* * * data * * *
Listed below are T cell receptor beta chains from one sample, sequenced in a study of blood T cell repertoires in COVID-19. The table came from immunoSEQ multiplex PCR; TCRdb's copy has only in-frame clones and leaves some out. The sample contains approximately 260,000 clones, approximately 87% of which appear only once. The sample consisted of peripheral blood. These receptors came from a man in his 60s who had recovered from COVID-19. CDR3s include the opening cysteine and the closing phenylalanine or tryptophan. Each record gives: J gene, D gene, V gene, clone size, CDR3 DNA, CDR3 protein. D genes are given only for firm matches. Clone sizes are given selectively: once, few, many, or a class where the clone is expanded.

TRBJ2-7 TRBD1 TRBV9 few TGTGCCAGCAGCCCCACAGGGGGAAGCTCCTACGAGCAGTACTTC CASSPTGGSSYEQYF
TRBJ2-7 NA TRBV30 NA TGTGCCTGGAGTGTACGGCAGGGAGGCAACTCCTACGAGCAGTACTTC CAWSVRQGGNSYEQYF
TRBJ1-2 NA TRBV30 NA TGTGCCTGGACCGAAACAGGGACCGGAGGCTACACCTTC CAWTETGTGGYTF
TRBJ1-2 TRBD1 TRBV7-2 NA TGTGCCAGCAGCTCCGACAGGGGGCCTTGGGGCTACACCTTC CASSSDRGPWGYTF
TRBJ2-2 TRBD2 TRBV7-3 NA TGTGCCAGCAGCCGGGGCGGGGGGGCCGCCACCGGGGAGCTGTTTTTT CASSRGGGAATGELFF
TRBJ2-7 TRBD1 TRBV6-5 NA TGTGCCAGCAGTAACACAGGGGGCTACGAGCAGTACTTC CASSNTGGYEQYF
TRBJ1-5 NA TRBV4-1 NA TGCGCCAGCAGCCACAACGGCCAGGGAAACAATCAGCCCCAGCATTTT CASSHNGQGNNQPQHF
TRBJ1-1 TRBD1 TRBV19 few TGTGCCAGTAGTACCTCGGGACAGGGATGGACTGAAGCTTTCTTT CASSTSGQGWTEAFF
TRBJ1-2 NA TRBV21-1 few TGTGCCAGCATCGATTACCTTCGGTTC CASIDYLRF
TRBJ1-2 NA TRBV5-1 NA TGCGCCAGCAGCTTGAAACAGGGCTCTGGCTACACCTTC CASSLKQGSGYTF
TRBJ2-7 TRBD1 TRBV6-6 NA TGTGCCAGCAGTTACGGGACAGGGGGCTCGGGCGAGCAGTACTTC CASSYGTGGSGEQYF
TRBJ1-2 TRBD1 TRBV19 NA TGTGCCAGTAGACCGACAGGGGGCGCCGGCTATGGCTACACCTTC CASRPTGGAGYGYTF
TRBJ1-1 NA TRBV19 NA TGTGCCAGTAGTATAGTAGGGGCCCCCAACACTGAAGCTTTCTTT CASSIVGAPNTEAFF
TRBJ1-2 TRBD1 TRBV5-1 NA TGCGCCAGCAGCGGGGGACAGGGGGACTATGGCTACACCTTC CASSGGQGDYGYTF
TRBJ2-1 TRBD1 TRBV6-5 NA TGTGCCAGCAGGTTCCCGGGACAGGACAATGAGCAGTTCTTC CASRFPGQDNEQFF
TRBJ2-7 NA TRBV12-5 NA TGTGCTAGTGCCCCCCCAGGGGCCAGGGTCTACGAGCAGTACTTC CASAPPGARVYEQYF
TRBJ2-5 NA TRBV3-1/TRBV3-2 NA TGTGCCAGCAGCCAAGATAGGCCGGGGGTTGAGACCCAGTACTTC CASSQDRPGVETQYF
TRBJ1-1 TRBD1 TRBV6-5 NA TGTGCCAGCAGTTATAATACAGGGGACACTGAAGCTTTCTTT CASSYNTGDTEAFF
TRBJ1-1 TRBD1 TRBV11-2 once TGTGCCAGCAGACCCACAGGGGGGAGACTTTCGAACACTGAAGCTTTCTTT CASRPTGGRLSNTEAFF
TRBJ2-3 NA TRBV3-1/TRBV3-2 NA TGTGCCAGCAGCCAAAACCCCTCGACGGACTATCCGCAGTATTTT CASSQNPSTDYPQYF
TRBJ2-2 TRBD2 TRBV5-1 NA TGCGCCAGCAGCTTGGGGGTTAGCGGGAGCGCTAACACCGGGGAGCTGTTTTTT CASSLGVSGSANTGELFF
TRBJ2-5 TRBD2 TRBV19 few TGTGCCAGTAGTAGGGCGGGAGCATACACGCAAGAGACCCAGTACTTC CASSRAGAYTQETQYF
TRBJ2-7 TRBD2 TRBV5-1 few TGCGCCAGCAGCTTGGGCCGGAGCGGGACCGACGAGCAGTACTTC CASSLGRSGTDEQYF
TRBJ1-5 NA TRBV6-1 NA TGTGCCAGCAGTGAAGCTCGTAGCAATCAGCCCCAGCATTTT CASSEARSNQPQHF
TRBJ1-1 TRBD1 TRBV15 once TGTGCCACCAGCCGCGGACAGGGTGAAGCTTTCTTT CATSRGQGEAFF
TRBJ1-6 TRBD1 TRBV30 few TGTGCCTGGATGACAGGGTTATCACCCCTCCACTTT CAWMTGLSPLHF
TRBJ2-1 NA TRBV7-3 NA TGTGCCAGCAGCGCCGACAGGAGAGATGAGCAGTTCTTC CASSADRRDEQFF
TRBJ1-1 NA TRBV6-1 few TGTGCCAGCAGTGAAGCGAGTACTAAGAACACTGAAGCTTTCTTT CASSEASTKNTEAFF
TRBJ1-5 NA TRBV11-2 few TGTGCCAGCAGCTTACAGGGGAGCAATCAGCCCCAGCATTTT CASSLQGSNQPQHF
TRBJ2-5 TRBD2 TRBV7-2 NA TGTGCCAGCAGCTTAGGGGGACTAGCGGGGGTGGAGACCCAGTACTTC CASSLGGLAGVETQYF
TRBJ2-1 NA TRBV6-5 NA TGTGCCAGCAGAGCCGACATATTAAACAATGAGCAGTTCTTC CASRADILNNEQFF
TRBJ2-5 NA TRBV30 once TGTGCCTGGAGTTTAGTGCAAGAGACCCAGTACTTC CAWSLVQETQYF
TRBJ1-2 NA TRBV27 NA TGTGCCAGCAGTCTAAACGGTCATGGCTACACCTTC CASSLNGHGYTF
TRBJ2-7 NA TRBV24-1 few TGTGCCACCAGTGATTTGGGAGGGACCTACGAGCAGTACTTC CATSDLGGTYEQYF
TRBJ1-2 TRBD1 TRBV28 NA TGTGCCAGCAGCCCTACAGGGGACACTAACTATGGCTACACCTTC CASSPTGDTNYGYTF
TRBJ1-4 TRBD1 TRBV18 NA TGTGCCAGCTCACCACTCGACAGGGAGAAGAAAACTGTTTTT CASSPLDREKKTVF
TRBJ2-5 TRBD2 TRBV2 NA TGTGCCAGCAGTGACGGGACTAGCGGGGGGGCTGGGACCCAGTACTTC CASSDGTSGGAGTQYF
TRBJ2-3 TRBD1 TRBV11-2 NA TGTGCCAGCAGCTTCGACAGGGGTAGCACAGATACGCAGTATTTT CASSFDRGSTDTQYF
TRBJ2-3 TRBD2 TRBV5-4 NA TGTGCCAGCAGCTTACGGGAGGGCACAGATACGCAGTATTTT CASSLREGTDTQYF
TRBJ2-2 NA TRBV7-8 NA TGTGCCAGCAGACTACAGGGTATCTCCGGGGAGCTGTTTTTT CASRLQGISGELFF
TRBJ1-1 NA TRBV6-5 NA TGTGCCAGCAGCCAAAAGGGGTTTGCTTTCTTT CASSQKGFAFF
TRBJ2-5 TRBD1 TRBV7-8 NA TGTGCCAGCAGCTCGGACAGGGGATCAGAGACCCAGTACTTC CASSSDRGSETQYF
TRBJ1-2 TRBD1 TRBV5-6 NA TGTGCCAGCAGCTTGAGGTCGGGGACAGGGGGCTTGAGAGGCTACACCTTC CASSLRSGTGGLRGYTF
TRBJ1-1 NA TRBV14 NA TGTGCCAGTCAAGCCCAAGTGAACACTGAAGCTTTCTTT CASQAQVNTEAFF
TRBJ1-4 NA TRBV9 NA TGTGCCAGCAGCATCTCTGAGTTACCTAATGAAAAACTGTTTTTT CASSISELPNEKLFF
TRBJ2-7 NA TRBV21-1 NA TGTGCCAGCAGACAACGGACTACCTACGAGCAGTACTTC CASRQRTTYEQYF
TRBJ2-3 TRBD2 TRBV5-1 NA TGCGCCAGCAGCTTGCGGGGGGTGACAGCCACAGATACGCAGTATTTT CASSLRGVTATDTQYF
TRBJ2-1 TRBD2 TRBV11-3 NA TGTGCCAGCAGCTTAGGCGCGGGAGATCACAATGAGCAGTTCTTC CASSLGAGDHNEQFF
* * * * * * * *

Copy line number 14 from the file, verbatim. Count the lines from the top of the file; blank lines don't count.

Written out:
TRBJ1-1 NA TRBV19 NA TGTGCCAGTAGTATAGTAGGGGCCCCCAACACTGAAGCTTTCTTT CASSIVGAPNTEAFF